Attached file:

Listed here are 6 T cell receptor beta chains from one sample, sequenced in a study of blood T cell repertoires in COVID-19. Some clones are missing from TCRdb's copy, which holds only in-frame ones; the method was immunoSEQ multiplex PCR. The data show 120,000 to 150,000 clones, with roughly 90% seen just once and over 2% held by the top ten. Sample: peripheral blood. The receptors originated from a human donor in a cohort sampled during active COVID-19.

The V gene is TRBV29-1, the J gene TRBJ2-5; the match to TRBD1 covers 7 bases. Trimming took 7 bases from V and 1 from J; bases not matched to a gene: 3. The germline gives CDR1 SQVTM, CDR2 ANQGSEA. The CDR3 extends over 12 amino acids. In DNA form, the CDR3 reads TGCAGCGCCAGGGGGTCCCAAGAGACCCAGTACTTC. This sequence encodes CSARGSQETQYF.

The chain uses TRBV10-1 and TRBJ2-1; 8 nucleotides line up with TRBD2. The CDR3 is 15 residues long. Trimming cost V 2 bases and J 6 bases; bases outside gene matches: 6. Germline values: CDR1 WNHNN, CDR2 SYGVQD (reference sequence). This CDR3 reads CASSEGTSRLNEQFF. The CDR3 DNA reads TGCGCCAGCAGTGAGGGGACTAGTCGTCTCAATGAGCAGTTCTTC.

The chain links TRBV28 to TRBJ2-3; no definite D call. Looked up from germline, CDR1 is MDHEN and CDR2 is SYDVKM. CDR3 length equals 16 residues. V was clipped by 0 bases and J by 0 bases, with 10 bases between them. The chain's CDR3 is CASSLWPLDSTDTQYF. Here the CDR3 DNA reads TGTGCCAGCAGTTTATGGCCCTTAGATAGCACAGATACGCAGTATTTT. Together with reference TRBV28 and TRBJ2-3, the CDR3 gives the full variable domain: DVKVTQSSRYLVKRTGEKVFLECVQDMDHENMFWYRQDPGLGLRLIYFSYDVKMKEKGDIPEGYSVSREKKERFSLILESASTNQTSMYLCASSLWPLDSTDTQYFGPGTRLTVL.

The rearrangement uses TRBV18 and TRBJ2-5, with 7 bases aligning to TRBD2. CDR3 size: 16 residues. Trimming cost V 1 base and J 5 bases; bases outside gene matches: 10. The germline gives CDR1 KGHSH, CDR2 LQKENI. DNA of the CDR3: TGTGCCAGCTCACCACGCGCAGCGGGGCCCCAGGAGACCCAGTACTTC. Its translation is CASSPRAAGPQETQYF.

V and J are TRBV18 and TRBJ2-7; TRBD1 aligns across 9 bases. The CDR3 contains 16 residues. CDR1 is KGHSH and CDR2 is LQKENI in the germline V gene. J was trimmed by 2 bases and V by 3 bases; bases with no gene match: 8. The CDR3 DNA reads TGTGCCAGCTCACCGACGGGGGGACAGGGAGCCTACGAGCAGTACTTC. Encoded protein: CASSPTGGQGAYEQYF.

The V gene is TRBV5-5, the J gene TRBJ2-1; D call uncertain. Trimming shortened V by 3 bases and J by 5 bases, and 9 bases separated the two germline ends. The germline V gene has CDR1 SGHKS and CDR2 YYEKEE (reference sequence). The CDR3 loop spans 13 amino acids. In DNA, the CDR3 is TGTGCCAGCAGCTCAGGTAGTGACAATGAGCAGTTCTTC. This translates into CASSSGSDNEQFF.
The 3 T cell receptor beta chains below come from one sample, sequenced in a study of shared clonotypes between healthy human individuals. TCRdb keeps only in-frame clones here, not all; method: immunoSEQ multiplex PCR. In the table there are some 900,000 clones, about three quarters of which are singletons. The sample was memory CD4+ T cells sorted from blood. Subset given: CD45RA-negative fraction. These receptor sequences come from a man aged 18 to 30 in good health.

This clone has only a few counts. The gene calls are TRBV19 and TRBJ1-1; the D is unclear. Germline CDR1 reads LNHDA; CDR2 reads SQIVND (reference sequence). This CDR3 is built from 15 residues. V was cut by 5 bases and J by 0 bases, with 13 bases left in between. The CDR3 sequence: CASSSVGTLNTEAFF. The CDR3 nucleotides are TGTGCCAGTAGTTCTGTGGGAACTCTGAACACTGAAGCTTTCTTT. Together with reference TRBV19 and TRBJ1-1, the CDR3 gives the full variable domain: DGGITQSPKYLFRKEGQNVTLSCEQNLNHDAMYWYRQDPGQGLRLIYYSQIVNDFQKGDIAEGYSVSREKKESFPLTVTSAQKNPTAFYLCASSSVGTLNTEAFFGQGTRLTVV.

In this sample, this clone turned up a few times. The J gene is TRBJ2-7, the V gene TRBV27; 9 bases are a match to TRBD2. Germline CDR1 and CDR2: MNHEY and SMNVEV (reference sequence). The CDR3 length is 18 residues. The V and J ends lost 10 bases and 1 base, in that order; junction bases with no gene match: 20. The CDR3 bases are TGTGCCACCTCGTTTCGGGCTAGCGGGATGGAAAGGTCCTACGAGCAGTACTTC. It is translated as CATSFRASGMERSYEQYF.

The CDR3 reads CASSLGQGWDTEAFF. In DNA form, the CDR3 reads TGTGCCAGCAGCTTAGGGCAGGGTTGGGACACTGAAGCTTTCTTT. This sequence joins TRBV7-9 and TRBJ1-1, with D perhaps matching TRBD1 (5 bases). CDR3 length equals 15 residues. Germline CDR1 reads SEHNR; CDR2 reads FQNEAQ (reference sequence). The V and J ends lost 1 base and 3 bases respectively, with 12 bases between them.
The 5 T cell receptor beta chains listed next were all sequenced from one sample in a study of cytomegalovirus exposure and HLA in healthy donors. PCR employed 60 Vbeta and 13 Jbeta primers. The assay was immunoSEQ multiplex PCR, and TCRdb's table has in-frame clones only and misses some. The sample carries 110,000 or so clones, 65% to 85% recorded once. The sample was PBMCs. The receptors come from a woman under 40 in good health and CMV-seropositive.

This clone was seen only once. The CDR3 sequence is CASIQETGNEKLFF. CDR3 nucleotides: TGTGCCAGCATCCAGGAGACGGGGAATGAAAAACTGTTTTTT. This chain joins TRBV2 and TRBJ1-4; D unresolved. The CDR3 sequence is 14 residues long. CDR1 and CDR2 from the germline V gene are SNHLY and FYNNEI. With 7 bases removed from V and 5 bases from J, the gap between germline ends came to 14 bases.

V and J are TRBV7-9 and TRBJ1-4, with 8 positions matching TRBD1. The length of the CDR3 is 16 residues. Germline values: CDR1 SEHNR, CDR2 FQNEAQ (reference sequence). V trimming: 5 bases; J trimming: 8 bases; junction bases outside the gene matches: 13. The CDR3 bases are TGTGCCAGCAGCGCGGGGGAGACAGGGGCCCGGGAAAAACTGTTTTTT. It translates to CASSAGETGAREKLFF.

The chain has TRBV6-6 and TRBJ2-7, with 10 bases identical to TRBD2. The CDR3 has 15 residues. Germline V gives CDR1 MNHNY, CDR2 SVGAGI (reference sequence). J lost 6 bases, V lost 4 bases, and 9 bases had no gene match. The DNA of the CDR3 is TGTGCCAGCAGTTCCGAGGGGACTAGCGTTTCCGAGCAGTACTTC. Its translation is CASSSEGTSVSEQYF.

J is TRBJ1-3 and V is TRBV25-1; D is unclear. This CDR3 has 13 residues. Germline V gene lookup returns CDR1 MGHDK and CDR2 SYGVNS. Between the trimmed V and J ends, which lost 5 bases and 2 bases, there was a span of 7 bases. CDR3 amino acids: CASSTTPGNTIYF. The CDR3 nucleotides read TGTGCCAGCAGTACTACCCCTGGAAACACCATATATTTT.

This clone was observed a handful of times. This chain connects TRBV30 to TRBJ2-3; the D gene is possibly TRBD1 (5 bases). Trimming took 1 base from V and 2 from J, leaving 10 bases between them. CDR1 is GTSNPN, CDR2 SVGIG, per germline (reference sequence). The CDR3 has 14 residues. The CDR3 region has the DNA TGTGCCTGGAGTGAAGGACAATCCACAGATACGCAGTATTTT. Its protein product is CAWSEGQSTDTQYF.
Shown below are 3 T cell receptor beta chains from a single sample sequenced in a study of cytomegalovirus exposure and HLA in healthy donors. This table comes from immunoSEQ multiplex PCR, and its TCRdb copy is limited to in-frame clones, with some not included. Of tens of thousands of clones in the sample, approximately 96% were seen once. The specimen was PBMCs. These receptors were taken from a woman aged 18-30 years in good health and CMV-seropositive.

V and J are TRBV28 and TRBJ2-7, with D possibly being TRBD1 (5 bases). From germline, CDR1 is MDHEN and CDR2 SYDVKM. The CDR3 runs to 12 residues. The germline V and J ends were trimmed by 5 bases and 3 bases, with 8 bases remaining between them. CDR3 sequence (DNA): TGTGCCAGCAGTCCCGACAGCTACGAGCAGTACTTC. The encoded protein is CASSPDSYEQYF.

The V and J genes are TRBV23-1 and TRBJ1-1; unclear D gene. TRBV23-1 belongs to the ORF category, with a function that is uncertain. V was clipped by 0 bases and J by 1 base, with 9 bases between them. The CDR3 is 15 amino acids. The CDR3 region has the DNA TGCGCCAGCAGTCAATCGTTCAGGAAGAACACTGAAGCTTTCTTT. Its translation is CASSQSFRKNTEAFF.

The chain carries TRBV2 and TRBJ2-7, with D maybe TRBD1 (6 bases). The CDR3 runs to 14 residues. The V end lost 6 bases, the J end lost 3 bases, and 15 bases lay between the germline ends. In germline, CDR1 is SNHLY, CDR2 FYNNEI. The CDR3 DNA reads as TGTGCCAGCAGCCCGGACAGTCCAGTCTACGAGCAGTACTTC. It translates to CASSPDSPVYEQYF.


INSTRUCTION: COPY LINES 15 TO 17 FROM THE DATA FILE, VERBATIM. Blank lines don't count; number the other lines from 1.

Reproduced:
The chain has TRBV6-6 and TRBJ2-7, with 10 bases identical to TRBD2. The CDR3 has 15 residues. Germline V gives CDR1 MNHNY, CDR2 SVGAGI (reference sequence). J lost 6 bases, V lost 4 bases, and 9 bases had no gene match. The DNA of the CDR3 is TGTGCCAGCAGTTCCGAGGGGACTAGCGTTTCCGAGCAGTACTTC. Its translation is CASSSEGTSVSEQYF.

J is TRBJ1-3 and V is TRBV25-1; D is unclear. This CDR3 has 13 residues. Germline V gene lookup returns CDR1 MGHDK and CDR2 SYGVNS. Between the trimmed V and J ends, which lost 5 bases and 2 bases, there was a span of 7 bases. CDR3 amino acids: CASSTTPGNTIYF. The CDR3 nucleotides read TGTGCCAGCAGTACTACCCCTGGAAACACCATATATTTT.

This clone was observed a handful of times. This chain connects TRBV30 to TRBJ2-3; the D gene is possibly TRBD1 (5 bases). Trimming took 1 base from V and 2 from J, leaving 10 bases between them. CDR1 is GTSNPN, CDR2 SVGIG, per germline (reference sequence). The CDR3 has 14 residues. The CDR3 region has the DNA TGTGCCTGGAGTGAAGGACAATCCACAGATACGCAGTATTTT. Its protein product is CAWSEGQSTDTQYF.